I wrote this piece in 2003. It placed second in a contest on a pond blog I followed. Since we are having a rather cold, snowy Winter this year, I thought I’d repost it here today. Yes, I wrote the piece in November, but it seems somehow appropriate for February.
A Pond In Winter
It’s November in New Hampshire. The sky is gray, the weather is raw and winter is most definitely in the air. There is a bit of snow on the ground, and the promise of more to come before spring returns. Everything, including the pond in the backyard, is closed and silent, awaiting the return of warmth and green.
And yet, there is a beauty in the winter pond. Not the lush, vibrant green beauty of the warmer weather, but a stark, clean beauty that is not apparent under spring and summer’s cover of growth. Most of the plants are out of the pond, tender tropicals that require the relative warmth and light of the basement to survive the cold. But a few remain, stalwart, hardy individuals that brush off the cold with dormant nonchalance, awaiting the signals of sun and warmer temperatures to send up new growth. For now, they sleep in the deepest water, dark, barely seen reminders of the wonders of the seasonal cycles of life.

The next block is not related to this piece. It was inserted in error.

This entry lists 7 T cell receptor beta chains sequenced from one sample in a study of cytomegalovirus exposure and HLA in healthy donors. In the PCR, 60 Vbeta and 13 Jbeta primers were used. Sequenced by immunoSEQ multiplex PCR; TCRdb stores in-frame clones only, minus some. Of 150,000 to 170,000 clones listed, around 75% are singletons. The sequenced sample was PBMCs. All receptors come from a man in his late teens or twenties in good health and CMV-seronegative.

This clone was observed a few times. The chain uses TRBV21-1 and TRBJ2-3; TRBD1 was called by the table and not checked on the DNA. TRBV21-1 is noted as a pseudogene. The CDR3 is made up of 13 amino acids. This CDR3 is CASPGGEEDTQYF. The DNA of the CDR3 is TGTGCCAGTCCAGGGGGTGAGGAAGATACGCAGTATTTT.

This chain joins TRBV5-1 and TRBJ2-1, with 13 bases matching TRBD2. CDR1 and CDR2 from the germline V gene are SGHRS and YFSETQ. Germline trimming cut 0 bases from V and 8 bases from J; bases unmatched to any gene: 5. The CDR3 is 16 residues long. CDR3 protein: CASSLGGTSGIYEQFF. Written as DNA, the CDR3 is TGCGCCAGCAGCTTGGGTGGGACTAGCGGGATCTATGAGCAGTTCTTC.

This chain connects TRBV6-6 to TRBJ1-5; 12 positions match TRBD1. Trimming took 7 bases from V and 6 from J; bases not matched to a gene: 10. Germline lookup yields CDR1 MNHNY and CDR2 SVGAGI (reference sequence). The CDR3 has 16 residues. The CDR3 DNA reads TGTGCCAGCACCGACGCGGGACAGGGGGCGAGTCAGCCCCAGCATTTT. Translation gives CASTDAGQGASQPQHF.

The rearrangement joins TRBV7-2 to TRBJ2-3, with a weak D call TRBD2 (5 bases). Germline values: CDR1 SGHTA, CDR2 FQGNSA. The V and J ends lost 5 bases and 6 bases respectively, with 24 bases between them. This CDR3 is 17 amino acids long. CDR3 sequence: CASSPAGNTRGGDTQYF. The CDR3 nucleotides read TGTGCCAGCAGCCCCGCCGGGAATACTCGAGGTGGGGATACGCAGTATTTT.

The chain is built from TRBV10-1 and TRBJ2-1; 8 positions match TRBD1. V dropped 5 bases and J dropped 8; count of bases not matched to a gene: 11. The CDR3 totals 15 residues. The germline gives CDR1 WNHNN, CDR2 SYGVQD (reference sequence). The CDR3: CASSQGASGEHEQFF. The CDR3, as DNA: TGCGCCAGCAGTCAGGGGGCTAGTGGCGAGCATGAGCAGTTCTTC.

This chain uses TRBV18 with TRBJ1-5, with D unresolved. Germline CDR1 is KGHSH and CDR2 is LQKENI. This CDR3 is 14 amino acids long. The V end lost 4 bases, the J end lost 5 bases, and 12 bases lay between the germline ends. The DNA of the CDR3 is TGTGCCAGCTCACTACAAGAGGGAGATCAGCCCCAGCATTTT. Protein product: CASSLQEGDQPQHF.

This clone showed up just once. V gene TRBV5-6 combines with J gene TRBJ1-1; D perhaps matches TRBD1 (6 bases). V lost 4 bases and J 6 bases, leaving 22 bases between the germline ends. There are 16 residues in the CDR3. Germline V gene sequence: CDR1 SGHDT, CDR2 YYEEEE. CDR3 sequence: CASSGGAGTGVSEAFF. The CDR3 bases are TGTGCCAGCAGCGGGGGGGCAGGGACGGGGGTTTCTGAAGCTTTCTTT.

Around the pond, too, the plants have changed with the season. Perennials, like the garden mum, raise clean, skeletal stalks out of the snow cover. The vinca that creeps along the waterfall is a splash of bright green and cream, incongruous against the bare branches and clean outlines of the rest of the garden. Thyme, another evergreen, is a deep green mound, another plant whose special beauty stands out in winter.
Even the water changes at this time of year. It appears dark, probably because the sky is gray and dark above it so often. The inky depth even looks cold. Standing at the edge of the pond, looking into the almost impenetrable darkness, broken now and again by a flash of orange and white as a fish darts among the cover of bottom plants, one seems to be peering into a well of Winter.
Frosty days mean the heater must go into the water, to keep it from freezing over and killing the fish. But even this ever so mundane a device helps add to the beauty of the winter pond. The warmth from the heater causes fog to rise off the pond, reflecting the half-light of early morning and the lights surrounding the pond edge at night. Like fairy mist from some magical water garden, ghost tendrils of mist rise from the surface of the water, dancing slowly upward to disappear into the cold air. It is almost as if the pond breathes, each breath a frosty reminder that life remains.
Winter is a time of special beauty in a pond, but only if you look closely. It is too easy to think only of dead plants, bare water and fish that have dropped out of sight into the depths of the colder water. But there is beauty there, waiting to be seen and appreciated until spring comes again to renew our havens of water.
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